Equipment cost is the second-largest line item expense for most grain producers next to land. In fact, for producers with lower land values and productivity, equipment can be the No. 1 expense. Yet equipment expenses tend to be among the least understood.
In my previous column, we discussed the components of machinery costs such as basic equipment value, logistics, labor, fuel, depreciation, interest and repairs. All are factors that must be calculated to accurately understand cost. Break out expenses by each operation. Remember totals for each expense are averages, and averages and totals aren’t good enough in a tight margin environment.
As you break expenses down for each pass, you can develop a clearer understanding of efficiency within each operation. Knowing the total amount of money you spent on fuel last year isn’t nearly as valuable as understanding the total fuel consumed during your planter pass. Knowing the fuel consumption for every pass might instantly reveal opportunities for savings or changes that could improve overall costs. Understanding depreciation costs for specific equipment used in an operation can help you determine whether a trade is feasible. You might assume that because a specific machine has a significant level of tax depreciation during a given year, it might not make sense to trade. Yet market value depreciation may not be as much as you think. If a machine has covered significant acreage and if you understand its individual efficiency, there could be a valid economic reason to trade. The key is to understand the differences in alternative expenses such as repairs and downtime, which can affect the overall efficiency of an operation.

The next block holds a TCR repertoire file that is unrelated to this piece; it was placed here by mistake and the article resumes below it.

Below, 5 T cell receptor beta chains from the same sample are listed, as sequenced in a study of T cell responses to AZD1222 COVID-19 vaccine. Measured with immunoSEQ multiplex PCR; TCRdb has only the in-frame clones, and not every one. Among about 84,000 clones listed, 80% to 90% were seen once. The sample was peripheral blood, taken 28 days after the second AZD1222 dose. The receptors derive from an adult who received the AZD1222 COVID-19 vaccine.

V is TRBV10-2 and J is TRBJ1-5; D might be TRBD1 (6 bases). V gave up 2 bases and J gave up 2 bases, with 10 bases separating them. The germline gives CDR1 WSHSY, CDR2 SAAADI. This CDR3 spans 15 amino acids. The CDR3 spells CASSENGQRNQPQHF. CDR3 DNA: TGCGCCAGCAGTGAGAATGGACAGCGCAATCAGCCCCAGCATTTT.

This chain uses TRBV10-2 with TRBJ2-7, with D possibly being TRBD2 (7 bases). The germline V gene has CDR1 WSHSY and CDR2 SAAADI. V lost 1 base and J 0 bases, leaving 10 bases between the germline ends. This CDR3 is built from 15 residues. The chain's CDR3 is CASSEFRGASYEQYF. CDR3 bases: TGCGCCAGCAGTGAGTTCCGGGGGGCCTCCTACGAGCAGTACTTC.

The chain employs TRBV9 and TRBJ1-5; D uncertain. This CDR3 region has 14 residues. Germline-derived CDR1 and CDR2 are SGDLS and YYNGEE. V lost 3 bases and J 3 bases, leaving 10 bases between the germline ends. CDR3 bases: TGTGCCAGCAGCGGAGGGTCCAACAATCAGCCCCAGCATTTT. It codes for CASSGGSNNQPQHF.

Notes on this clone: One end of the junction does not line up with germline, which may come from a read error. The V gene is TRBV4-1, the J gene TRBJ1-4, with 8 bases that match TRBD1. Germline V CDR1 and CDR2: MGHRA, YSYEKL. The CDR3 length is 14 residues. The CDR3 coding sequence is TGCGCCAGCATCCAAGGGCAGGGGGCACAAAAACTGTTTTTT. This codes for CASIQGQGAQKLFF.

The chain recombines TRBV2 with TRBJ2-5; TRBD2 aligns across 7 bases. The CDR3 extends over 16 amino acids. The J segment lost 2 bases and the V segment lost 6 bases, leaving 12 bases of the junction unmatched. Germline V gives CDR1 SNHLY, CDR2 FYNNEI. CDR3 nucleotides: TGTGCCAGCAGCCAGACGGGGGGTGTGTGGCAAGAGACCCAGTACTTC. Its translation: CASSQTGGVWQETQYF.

Tally Your Acres. The top variable that determines your cost per acre is the number of acres you plan to cover for a specific operation.
This is where the rubber meets the road. How many acres can you feasibly cover in a day? How many acres can you cover annually? Dividing expenses over acres of coverage by each pass will provide a clear picture of cost-per-acre value.
The chart on this page should serve as a template for the components discussed in this series. Our equipment has an immense number of financial moving parts. There are complexities to think through, but try to put basic numbers together into a condensed and concise format. Even if your numbers aren’t perfect, you have to start somewhere. As you begin to analyze equipment from one operation to the next, your numbers will become more accurate. It’s impossible to run a marathon without training, and it’s impossible to know your costs without tracking them.
The chart above represents how a producer might break down costs for an operation of 2,950 acres.